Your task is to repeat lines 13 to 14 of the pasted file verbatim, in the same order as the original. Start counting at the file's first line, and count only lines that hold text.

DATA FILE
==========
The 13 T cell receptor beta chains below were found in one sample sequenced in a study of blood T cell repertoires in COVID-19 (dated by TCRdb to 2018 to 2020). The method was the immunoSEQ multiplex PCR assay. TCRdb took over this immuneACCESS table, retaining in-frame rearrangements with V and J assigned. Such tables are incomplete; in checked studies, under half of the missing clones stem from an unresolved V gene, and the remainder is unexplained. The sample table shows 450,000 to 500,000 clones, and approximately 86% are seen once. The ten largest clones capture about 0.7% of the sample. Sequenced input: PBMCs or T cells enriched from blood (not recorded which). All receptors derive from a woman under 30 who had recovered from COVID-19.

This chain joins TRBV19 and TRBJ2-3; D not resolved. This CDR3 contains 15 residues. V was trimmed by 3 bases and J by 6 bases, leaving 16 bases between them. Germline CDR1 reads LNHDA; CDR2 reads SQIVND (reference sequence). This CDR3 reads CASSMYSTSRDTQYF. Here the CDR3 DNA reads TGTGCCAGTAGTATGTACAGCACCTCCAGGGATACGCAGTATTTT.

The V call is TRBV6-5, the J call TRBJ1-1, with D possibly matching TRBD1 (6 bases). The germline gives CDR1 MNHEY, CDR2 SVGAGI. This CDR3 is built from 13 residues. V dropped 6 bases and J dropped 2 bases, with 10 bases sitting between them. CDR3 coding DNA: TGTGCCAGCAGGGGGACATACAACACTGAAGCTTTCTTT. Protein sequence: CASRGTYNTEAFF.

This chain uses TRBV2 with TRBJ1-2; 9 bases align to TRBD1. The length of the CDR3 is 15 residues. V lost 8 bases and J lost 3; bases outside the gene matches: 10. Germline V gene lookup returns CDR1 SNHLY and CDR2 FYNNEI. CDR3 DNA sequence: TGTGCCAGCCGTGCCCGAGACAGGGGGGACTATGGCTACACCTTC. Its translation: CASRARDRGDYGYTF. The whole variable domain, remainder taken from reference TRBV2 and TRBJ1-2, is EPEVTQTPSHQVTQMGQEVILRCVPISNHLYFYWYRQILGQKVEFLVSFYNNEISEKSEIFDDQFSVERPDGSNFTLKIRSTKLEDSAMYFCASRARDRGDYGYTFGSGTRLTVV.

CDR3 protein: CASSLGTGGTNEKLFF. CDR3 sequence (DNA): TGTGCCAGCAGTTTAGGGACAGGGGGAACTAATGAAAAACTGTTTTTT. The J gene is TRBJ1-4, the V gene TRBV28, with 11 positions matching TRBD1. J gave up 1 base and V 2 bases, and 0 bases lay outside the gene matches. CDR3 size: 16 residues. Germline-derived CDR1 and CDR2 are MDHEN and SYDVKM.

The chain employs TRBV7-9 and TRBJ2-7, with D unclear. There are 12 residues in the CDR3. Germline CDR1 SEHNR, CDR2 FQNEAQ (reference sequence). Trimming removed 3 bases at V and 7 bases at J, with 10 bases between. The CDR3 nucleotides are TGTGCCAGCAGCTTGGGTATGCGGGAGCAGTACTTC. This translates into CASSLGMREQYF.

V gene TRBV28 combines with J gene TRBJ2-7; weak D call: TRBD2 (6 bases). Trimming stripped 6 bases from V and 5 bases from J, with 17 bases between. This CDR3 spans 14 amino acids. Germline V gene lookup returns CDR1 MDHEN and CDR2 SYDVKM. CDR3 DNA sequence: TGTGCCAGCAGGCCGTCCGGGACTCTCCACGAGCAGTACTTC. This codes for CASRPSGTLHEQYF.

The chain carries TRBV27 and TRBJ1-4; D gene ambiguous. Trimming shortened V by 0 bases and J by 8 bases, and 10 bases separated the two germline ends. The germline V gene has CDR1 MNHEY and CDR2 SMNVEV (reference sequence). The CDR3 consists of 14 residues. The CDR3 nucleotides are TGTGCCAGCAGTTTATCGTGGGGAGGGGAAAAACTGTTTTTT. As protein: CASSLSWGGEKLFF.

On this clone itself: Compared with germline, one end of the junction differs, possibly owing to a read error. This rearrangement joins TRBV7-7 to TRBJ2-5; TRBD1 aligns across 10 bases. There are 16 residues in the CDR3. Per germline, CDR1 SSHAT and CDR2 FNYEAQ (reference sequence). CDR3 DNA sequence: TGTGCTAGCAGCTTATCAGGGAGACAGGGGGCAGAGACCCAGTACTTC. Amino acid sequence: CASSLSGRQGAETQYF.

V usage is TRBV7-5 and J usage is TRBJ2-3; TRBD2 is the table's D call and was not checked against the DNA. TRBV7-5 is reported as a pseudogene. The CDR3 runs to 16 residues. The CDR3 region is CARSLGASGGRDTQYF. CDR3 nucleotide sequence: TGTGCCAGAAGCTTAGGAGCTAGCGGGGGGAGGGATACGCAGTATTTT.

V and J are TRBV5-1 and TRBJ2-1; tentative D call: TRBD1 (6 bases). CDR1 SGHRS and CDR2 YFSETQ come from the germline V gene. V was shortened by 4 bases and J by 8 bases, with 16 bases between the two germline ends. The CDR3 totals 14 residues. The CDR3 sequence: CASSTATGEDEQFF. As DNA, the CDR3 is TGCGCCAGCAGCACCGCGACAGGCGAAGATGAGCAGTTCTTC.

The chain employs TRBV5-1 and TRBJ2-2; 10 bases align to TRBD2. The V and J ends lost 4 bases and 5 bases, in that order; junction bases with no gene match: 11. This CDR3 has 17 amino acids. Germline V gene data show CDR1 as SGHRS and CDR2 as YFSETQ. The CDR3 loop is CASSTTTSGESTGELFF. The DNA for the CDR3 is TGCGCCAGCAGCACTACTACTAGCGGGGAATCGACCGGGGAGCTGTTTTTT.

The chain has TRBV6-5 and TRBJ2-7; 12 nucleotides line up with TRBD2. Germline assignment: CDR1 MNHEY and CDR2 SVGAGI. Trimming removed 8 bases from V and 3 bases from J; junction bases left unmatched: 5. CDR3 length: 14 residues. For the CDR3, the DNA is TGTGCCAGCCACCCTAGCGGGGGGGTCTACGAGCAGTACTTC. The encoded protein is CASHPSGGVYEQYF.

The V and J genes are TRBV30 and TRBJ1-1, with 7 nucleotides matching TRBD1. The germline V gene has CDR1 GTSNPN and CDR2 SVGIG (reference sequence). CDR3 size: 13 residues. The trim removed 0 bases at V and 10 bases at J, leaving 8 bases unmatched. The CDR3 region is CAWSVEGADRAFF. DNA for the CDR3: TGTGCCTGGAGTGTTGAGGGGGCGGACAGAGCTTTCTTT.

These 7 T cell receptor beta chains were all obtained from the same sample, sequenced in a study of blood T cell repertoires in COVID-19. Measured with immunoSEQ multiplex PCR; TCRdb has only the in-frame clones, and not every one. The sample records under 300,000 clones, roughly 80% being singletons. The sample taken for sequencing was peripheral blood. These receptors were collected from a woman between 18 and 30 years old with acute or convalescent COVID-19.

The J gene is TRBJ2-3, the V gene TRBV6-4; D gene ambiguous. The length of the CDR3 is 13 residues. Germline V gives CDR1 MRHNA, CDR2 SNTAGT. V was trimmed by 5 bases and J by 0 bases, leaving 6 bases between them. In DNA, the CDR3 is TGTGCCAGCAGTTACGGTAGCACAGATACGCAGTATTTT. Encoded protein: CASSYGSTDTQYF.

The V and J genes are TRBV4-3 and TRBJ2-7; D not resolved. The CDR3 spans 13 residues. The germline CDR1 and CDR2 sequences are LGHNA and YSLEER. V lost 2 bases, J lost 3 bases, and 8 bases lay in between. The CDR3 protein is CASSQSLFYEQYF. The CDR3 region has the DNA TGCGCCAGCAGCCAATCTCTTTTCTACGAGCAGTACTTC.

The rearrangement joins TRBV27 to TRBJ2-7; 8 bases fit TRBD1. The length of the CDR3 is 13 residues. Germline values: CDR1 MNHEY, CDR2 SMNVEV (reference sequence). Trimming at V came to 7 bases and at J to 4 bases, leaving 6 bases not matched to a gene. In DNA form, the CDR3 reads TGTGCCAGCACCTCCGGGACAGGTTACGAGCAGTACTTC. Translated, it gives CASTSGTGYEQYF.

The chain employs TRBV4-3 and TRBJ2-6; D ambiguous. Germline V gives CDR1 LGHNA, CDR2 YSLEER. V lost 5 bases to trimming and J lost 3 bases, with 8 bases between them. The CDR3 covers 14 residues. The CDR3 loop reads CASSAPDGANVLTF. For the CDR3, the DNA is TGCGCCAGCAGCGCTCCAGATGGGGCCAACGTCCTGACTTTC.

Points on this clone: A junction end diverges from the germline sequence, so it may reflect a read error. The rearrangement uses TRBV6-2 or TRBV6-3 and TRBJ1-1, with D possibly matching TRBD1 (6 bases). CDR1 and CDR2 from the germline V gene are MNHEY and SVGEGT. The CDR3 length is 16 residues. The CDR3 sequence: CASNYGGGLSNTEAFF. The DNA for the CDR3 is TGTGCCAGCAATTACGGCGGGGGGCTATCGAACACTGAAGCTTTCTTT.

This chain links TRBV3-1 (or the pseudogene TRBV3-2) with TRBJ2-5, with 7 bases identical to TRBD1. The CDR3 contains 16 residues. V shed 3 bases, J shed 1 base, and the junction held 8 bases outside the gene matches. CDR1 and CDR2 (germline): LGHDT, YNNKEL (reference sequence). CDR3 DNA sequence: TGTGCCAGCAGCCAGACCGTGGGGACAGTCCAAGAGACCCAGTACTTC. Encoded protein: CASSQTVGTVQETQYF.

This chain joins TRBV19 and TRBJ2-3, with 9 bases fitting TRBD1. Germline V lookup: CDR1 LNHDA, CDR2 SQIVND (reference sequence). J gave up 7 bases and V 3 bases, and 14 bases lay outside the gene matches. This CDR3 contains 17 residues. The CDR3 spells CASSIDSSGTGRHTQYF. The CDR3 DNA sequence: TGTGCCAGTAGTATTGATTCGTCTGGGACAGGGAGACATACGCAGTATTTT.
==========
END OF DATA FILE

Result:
The chain has TRBV6-5 and TRBJ2-7; 12 nucleotides line up with TRBD2. Germline assignment: CDR1 MNHEY and CDR2 SVGAGI. Trimming removed 8 bases from V and 3 bases from J; junction bases left unmatched: 5. CDR3 length: 14 residues. For the CDR3, the DNA is TGTGCCAGCCACCCTAGCGGGGGGGTCTACGAGCAGTACTTC. The encoded protein is CASHPSGGVYEQYF.

The V and J genes are TRBV30 and TRBJ1-1, with 7 nucleotides matching TRBD1. The germline V gene has CDR1 GTSNPN and CDR2 SVGIG (reference sequence). CDR3 size: 13 residues. The trim removed 0 bases at V and 10 bases at J, leaving 8 bases unmatched. The CDR3 region is CAWSVEGADRAFF. DNA for the CDR3: TGTGCCTGGAGTGTTGAGGGGGCGGACAGAGCTTTCTTT.